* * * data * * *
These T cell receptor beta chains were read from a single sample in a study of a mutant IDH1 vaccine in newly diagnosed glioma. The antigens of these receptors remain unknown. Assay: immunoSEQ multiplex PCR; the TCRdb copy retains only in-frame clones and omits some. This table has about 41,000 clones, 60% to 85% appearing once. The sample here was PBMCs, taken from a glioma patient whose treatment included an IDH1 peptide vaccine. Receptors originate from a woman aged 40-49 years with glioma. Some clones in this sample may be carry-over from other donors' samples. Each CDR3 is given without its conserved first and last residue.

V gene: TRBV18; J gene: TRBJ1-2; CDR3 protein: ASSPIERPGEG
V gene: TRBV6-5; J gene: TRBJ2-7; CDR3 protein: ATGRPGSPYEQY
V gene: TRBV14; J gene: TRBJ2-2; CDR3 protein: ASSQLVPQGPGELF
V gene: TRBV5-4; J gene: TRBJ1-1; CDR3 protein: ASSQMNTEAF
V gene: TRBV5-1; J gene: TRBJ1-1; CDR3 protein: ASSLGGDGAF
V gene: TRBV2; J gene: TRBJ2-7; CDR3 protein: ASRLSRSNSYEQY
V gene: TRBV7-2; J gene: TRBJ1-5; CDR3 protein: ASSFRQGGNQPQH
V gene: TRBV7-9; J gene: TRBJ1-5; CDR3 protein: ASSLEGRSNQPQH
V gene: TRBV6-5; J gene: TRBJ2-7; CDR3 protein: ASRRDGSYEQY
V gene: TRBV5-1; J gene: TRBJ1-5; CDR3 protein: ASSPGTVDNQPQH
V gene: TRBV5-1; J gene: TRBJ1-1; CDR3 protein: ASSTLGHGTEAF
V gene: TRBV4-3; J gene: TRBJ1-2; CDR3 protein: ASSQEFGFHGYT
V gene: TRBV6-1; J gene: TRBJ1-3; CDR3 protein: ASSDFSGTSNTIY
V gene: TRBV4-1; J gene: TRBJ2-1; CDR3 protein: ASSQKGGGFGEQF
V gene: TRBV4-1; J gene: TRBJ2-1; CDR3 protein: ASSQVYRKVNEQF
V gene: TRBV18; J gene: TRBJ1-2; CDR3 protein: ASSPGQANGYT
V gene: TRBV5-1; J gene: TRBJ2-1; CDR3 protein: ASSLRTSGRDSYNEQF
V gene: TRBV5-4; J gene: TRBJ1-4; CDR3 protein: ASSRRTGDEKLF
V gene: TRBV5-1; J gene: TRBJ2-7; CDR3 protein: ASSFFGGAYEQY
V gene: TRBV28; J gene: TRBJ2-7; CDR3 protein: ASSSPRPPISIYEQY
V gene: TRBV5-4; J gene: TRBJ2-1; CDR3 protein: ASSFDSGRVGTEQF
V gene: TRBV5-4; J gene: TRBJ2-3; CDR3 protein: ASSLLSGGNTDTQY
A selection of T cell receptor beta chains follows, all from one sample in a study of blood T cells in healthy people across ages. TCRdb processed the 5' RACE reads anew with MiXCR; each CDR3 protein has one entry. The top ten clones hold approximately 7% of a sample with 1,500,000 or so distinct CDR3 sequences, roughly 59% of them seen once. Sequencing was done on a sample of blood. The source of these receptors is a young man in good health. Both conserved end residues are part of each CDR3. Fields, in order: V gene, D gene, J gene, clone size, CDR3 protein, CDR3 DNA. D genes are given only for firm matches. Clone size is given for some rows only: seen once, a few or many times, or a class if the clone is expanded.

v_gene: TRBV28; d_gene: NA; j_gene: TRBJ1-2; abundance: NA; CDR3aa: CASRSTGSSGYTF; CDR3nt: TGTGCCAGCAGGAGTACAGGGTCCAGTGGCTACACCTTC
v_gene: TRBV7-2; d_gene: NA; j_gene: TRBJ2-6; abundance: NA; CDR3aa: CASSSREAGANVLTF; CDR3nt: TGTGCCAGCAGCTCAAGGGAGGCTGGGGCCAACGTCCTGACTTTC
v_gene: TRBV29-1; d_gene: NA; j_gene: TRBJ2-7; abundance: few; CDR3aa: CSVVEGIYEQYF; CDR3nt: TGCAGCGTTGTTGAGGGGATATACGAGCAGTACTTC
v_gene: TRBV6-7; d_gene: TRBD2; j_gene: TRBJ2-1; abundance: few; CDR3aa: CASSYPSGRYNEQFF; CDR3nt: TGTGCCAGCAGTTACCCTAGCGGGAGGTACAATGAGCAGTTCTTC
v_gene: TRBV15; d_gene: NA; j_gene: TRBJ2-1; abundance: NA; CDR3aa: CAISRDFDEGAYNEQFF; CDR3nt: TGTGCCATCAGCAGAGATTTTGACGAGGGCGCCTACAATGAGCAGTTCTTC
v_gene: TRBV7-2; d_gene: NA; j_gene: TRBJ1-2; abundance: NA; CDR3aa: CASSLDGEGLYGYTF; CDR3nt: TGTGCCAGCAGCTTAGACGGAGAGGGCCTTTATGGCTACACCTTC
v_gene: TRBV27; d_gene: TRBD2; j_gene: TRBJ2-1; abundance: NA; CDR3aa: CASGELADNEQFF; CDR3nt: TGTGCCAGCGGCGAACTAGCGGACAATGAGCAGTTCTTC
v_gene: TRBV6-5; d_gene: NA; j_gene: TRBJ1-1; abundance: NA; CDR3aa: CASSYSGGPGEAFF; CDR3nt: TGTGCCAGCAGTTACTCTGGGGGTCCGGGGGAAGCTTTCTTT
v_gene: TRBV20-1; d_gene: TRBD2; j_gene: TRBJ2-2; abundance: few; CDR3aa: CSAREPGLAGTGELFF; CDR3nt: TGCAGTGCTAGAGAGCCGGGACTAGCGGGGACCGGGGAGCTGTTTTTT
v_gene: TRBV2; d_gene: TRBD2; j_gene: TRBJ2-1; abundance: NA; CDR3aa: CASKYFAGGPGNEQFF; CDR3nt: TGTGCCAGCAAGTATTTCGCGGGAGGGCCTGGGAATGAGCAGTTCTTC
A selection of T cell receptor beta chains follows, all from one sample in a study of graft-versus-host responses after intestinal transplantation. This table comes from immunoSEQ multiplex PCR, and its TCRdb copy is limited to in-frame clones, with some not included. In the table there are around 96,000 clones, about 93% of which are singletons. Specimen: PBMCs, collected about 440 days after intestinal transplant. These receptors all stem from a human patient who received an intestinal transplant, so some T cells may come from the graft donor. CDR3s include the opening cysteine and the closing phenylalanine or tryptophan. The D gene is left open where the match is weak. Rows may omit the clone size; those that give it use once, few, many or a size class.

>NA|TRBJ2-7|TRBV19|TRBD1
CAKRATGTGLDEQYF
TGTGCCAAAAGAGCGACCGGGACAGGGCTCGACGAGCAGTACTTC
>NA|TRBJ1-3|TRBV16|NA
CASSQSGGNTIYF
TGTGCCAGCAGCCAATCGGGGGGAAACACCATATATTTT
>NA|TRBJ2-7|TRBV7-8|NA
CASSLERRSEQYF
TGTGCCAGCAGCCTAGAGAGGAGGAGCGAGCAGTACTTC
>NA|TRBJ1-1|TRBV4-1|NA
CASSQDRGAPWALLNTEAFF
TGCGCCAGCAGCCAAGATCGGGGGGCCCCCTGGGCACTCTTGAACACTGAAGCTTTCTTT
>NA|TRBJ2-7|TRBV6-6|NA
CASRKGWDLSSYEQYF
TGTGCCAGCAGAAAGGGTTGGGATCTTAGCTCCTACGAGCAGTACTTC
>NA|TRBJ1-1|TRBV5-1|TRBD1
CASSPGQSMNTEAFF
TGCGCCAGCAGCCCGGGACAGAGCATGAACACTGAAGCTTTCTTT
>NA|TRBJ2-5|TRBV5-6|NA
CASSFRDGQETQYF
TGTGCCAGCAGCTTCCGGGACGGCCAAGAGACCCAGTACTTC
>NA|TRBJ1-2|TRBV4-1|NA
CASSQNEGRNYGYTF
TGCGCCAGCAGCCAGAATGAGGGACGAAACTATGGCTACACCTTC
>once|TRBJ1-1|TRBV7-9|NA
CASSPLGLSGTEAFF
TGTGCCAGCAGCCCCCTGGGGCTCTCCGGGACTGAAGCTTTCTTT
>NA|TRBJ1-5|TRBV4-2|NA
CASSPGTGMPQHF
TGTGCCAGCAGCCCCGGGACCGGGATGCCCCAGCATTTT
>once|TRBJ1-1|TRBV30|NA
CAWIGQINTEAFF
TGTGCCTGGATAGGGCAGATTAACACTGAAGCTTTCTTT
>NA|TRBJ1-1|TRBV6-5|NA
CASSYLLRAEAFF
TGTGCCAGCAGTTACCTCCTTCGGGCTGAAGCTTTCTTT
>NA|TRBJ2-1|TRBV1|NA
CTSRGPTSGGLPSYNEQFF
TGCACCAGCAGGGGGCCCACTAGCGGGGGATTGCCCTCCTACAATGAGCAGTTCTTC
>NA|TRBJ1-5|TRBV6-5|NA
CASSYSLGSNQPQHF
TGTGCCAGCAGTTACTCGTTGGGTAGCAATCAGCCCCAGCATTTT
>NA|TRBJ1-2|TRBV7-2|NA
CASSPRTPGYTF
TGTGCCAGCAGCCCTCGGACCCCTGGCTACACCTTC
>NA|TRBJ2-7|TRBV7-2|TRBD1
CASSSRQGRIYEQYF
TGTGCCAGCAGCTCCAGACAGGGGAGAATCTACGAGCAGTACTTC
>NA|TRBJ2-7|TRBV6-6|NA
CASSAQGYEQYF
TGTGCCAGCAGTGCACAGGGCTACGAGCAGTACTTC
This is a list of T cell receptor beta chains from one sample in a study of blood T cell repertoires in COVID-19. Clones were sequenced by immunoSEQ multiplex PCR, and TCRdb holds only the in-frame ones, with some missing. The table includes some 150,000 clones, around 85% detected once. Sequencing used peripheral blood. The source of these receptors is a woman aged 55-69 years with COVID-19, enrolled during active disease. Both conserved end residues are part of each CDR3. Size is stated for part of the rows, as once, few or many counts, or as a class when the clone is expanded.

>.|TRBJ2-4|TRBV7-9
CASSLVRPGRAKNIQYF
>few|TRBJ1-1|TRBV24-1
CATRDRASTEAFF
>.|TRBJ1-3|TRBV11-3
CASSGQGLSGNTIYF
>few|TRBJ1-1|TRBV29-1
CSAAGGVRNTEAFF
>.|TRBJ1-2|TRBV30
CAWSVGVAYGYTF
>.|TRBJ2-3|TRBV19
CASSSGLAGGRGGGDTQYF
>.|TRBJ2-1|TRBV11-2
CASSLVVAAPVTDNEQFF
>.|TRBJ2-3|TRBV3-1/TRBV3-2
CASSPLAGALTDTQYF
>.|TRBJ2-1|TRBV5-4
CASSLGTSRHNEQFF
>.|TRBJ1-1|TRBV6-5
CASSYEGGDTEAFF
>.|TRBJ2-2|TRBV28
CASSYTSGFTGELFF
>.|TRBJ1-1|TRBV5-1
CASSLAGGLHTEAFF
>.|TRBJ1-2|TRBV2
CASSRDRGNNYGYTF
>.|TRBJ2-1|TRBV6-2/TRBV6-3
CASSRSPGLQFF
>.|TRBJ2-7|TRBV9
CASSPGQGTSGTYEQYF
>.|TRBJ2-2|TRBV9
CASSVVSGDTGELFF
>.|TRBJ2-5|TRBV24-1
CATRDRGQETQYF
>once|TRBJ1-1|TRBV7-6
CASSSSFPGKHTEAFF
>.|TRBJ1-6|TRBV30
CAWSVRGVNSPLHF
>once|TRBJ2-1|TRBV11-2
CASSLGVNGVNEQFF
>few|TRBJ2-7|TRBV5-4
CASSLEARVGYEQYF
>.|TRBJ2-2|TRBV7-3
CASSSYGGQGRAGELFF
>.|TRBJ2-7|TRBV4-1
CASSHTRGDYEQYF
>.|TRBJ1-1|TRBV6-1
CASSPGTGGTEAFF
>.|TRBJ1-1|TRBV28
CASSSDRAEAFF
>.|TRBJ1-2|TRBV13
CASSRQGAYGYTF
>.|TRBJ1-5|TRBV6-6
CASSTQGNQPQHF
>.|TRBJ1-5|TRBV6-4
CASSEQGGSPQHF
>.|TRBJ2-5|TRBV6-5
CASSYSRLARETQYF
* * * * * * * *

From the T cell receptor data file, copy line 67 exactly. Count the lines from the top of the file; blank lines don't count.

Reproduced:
CAWIGQINTEAFF